Review: DirectCD 1.0.2
Published by: Adaptec
Street Price: $70
Check <http://www.adaptec.com/tools/compatibility/dcdmac.html> to make sure your CD-R or CD-RW drive is supported.
With prices now less than $400, CD-Recordable (CD-R) and CD-ReWritable (CD-RW) drives are increasingly affordable--and popular. Dantz's Retrospect is great for backing up to CDs, and Adaptec's Toast is excellent for audio CDs and CD mastering. However, neither makes using recordable CDs as simple as working with other removable media, such as floppies and Zip cartridges.
With Adaptec's DirectCD, all this changes. DirectCD lets you work with CD-R/RW disks right from the Mac desktop. When you insert a blank CD-R/RW into your drive, DirectCD brings up the standard Macintosh dialog asking if you want to initialize the disk. After initializing it in DirectCD format, you can copy files or folders to the CD, just as with any other Macintosh disk. When Toast writes to a CD, it takes over your machine, and when you're through, the added files show up as a separate volume on the desktop. This is because Toast writes in sessions. DirectCD, in contrast, can write in packets. Because DirectCD uses packet writing, it lets you add, move, and modify files on a single logical volume. If you're using Mac OS 8 or Connectix SpeedDoubler, you can copy files to the CD in the background.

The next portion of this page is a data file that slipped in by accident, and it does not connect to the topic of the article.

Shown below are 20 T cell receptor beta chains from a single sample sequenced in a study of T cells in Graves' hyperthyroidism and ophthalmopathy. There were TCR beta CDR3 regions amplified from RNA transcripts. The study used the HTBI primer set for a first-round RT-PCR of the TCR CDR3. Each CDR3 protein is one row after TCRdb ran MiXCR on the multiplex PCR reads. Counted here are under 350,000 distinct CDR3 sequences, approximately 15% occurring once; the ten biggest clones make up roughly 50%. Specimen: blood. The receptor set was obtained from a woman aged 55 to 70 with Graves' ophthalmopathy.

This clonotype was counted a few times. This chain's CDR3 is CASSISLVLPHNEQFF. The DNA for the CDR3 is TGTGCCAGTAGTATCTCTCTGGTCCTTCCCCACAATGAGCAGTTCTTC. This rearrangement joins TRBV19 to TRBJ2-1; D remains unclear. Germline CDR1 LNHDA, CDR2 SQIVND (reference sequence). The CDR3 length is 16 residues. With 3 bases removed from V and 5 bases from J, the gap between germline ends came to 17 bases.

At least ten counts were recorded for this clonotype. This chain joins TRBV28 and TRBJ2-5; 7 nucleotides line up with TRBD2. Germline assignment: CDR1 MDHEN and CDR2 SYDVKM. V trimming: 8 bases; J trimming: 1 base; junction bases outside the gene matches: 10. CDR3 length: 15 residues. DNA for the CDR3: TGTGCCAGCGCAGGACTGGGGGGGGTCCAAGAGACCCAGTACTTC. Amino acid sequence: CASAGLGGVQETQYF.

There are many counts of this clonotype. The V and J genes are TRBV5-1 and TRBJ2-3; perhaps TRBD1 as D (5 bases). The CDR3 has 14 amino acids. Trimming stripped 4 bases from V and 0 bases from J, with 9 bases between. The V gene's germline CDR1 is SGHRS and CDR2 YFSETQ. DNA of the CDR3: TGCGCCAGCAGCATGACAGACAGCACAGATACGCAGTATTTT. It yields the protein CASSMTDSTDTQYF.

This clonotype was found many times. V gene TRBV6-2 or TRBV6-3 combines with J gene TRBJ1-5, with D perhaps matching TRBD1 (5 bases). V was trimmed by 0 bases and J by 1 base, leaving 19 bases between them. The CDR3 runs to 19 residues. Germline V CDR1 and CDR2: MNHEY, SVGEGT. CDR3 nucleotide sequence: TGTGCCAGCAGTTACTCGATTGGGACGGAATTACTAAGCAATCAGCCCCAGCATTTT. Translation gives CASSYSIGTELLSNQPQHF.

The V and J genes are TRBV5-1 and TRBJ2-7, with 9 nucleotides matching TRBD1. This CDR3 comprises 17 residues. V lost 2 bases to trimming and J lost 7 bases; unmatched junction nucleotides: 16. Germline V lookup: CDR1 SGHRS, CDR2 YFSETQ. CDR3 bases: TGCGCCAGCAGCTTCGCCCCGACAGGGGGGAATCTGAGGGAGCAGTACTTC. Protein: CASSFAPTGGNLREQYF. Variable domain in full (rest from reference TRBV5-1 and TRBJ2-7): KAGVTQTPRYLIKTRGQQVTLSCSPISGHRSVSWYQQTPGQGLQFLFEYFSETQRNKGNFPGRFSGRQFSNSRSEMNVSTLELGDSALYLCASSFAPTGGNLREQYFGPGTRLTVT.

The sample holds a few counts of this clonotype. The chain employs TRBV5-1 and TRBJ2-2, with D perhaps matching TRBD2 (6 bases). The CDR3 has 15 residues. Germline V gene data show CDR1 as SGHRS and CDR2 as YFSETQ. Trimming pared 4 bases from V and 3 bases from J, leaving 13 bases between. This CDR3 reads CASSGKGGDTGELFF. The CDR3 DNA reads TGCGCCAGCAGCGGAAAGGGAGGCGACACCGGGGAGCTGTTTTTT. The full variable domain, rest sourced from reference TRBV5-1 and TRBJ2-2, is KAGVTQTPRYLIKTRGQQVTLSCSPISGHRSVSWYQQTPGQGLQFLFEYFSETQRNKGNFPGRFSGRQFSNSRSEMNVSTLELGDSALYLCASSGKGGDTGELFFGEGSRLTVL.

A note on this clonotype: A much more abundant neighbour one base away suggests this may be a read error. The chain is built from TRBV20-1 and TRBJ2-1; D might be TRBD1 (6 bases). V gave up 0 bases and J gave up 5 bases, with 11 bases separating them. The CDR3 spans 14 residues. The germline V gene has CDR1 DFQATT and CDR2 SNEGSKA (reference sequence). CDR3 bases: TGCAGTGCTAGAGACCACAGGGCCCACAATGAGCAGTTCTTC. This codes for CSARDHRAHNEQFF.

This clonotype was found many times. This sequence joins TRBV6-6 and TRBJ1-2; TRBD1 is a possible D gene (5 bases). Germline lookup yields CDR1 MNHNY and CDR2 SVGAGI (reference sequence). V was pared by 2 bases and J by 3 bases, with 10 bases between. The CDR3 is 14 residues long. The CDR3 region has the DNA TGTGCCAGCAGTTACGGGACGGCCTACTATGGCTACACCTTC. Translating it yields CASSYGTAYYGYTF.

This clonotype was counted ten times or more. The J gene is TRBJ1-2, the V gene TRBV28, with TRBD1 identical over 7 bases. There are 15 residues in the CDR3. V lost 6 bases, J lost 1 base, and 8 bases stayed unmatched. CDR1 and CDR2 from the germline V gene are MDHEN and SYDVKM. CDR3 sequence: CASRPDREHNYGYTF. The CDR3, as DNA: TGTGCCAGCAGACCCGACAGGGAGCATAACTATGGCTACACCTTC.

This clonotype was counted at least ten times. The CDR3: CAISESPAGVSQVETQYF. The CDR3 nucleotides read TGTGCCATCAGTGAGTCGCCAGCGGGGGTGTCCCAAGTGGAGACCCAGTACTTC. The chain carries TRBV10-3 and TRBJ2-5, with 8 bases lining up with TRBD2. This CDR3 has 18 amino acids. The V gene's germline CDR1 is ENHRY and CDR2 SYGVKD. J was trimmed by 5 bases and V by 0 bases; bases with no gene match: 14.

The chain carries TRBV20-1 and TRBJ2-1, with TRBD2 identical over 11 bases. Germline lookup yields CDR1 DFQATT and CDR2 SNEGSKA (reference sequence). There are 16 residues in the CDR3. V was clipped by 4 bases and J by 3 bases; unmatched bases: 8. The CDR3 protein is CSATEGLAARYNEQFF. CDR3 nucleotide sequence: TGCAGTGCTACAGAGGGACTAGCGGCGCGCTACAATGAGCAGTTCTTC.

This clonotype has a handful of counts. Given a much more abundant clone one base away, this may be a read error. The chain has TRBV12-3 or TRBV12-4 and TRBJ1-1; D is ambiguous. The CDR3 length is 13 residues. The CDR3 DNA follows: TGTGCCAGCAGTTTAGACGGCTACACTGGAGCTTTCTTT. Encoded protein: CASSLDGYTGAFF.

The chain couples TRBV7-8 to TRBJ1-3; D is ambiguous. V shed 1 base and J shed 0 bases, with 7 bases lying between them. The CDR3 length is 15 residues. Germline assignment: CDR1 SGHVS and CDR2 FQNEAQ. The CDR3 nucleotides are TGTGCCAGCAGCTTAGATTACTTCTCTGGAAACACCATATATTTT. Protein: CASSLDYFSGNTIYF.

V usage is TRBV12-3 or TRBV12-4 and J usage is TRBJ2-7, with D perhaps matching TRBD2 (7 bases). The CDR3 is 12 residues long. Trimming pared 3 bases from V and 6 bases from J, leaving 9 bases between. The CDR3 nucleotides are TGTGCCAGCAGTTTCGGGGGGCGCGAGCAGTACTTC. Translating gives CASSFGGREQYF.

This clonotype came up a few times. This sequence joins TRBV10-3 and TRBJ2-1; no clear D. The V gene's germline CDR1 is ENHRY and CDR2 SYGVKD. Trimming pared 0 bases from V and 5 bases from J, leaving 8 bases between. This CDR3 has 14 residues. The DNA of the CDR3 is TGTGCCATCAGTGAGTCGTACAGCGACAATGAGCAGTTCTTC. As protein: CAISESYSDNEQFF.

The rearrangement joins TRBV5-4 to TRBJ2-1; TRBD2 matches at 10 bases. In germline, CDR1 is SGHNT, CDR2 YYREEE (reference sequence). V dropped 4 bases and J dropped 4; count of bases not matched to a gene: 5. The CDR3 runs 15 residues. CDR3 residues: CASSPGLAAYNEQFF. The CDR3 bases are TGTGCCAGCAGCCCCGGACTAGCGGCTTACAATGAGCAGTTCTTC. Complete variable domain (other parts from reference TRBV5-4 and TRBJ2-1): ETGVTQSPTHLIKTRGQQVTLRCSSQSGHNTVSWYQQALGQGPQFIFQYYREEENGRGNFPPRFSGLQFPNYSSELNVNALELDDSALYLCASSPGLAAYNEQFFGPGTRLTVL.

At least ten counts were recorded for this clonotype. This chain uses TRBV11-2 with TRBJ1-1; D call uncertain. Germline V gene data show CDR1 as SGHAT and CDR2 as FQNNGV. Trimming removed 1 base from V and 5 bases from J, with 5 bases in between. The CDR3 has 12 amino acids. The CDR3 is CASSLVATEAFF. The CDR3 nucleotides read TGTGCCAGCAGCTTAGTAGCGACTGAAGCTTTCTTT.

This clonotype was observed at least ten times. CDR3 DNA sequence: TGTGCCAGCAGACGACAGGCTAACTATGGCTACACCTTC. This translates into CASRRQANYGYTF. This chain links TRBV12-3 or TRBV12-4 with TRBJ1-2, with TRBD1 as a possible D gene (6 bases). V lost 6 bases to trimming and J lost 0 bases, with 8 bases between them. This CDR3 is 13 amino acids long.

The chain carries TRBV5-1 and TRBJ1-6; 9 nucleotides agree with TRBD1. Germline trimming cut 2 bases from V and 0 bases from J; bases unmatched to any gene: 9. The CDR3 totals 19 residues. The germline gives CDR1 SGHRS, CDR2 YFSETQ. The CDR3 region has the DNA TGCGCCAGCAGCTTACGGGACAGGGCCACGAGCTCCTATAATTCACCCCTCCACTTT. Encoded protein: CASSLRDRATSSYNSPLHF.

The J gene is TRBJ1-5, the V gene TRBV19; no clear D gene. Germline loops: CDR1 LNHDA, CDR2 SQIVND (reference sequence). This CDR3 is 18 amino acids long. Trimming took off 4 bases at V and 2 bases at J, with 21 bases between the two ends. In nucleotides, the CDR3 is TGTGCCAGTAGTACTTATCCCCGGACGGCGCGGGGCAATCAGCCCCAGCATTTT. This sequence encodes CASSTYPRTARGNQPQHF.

DirectCD even lets you delete files from CD-R/RWs. The catch is that since the media is write-once, the file isn't actually deleted, it just becomes unavailable to Mac OS. This also means that deleting a file does not free up disk space, as with normal Mac disks--even if you have a CD-RW. You can, however, completely erase a CD-RW disk to reclaim all the space, but not from within DirectCD.
Any Macintosh or Windows machine with DirectCD and a supported CD-R/RW drive can read and write to DirectCD-formatted disks. To make a disk readable on machines without DirectCD, you use the DirectCD control panel to "close" the disk. Once closed, a disk can no longer be modified, but it can be read by any Mac or PC that can read UDF 1.5 disks. At present, no Macs support this format, but Adaptec has a free UDF 1.5 Volume Access extension on its Web site. Apple will probably include UDF 1.5 support directly in Mac OS 8.5 (be released this fall).
DirectCD is a stable and elegant piece of software that will be useful for anyone with a recordable or rewritable CD drive. I highly recommend it.